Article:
The South Carolina Department of Health and Environmental Control (DHEC), South Carolina Hospital Association (SCHA), Lexington Medical Center (LMC), McLeod Health, Medical University of South Carolina (MUSC), and Prisma Health are teaming up to caution residents to take actions now to reduce impacts of respiratory illnesses on our state’s families and hospitals.
Such illnesses include respiratory syncytial virus (RSV), influenza (flu) and COVID-19.
South Carolina is already experiencing an active flu season. In mid-October, DHEC confirmed the first flu-related death in South Carolina and it recently confirmed the first pediatric flu-related death for the current season, which is a sober reminder to us all that the flu is already here and that it can be deadly.
“Although we are early into the new flu season, we already are experiencing widespread activity and we are preparing for significant flu activity this year,” said Dr. Linda Bell, State Epidemiologist. “It’s critical that everyone who is eligible get their flu shot now to protect themselves and others. That is especially important for older residents, people with chronic health conditions and very young children.”
Whenever there is widespread activity of respiratory illnesses circulating in our communities as is currently occurring, it is possible to get sick with one or more of these illnesses. Most people who get sick have mild cases and recover in one to two weeks. However, this is not the case for everyone. Critical illnesses are occurring, and it is important for you to know your risks and take actions now to prevent getting severely sick.
People most at risk for severe illness and complications from these respiratory illnesses are infants, young children, older adults, pregnant people and those with chronic medical conditions.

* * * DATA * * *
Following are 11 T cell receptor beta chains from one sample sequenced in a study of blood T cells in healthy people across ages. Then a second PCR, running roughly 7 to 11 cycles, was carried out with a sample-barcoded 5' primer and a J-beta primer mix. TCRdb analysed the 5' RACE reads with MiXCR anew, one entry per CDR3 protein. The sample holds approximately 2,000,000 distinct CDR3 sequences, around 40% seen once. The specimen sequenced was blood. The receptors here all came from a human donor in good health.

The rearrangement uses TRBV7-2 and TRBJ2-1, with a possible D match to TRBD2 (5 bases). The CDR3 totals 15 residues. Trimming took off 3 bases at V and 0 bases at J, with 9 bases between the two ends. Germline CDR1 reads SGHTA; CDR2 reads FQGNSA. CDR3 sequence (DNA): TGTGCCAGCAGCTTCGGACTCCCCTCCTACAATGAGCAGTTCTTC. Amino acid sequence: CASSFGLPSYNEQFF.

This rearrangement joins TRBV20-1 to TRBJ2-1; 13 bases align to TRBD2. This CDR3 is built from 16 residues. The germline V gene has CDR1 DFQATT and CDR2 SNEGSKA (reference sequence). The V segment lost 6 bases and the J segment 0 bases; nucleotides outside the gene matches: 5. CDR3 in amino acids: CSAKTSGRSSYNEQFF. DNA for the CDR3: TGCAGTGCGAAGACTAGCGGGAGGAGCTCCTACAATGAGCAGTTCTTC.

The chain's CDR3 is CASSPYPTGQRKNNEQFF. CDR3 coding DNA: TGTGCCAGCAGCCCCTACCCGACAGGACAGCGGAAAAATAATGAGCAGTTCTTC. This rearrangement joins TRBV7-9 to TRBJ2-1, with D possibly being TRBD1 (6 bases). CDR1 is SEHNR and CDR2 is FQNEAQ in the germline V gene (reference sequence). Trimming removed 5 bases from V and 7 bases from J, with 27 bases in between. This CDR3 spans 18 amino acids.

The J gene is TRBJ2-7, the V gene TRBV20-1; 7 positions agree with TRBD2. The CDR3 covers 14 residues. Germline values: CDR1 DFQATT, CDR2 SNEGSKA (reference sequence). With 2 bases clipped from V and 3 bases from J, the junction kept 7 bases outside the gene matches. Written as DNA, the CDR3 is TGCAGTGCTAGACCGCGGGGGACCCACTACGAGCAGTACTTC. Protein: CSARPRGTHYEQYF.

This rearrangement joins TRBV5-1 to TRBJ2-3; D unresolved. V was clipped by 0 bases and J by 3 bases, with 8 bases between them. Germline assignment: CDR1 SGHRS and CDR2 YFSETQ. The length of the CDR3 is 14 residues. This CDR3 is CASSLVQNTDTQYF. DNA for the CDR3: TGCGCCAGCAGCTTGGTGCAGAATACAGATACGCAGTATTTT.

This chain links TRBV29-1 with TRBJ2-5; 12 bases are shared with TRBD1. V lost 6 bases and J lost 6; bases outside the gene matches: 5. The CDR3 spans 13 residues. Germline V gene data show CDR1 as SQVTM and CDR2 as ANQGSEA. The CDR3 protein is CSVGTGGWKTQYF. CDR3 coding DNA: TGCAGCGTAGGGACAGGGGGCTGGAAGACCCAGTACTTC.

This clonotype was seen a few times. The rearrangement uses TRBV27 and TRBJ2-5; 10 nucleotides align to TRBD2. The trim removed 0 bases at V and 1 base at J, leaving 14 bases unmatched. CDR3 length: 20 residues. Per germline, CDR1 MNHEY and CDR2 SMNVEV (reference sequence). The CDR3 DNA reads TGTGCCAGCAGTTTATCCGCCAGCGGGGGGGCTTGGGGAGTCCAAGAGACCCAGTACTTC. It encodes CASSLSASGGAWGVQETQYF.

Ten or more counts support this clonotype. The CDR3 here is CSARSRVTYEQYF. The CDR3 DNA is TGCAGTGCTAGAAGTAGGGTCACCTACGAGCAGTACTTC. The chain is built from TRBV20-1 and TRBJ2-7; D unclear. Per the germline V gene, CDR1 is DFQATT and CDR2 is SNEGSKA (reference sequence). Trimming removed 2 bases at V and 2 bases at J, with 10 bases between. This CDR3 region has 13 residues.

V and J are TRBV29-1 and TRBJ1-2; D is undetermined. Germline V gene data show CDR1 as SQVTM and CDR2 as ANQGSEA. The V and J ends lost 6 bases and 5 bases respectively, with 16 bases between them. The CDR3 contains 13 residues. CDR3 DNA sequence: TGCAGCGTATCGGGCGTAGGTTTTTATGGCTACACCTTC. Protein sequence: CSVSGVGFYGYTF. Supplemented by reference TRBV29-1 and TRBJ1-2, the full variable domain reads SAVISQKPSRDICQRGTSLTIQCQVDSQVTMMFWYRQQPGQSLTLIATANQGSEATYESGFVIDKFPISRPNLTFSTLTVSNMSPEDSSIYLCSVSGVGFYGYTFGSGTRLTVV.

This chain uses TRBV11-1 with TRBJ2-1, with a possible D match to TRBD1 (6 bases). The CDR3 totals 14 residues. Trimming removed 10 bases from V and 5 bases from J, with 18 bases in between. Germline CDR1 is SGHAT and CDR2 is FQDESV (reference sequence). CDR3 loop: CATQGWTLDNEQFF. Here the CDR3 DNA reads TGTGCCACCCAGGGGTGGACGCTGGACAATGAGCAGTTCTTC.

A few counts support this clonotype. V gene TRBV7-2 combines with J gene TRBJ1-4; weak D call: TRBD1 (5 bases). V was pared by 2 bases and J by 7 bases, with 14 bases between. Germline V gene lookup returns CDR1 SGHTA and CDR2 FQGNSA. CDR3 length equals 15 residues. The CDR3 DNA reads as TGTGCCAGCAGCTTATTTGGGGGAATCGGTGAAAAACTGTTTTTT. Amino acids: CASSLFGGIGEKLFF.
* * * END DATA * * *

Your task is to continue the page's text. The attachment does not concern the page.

“For more than two years, the state’s hospitals and health systems have served on the frontlines of the pandemic, encouraging South Carolinians to take precautionary measures, such as handwashing, and access the appropriate immunizations to reduce infections,” said Thornton Kirby, President and CEO of SCHA. “Now we are asking individuals to utilize those same measures to stem the tide of flu, RSV and potential COVID cases impacting our healthcare providers.”
Take these steps daily to reduce the impacts of respiratory illnesses on yourself, your loved ones and our state’s hospitals, which are seeing a dramatic rise in the number of patients.
- Wash your hands often
- Cover your cough or sneeze
- Wear a mask if you are most at risk
- Stay home and away from others when sick
- Get vaccinated for flu and COVID-19
When you get vaccinated, you reduce your risk of getting sick and possibly being hospitalized or dying from flu or COVID-19 or having long-term complications. It will take your body about two weeks from your vaccination date to build up maximum immunity against the flu or COVID-19. It is also safe and convenient to get the flu and COVID-19 vaccines at the same time. You can get these low or no cost vaccinations at a DHEC health department, a local pharmacy or your health care provider. To learn more, visit scdhec.gov or cdc.gov.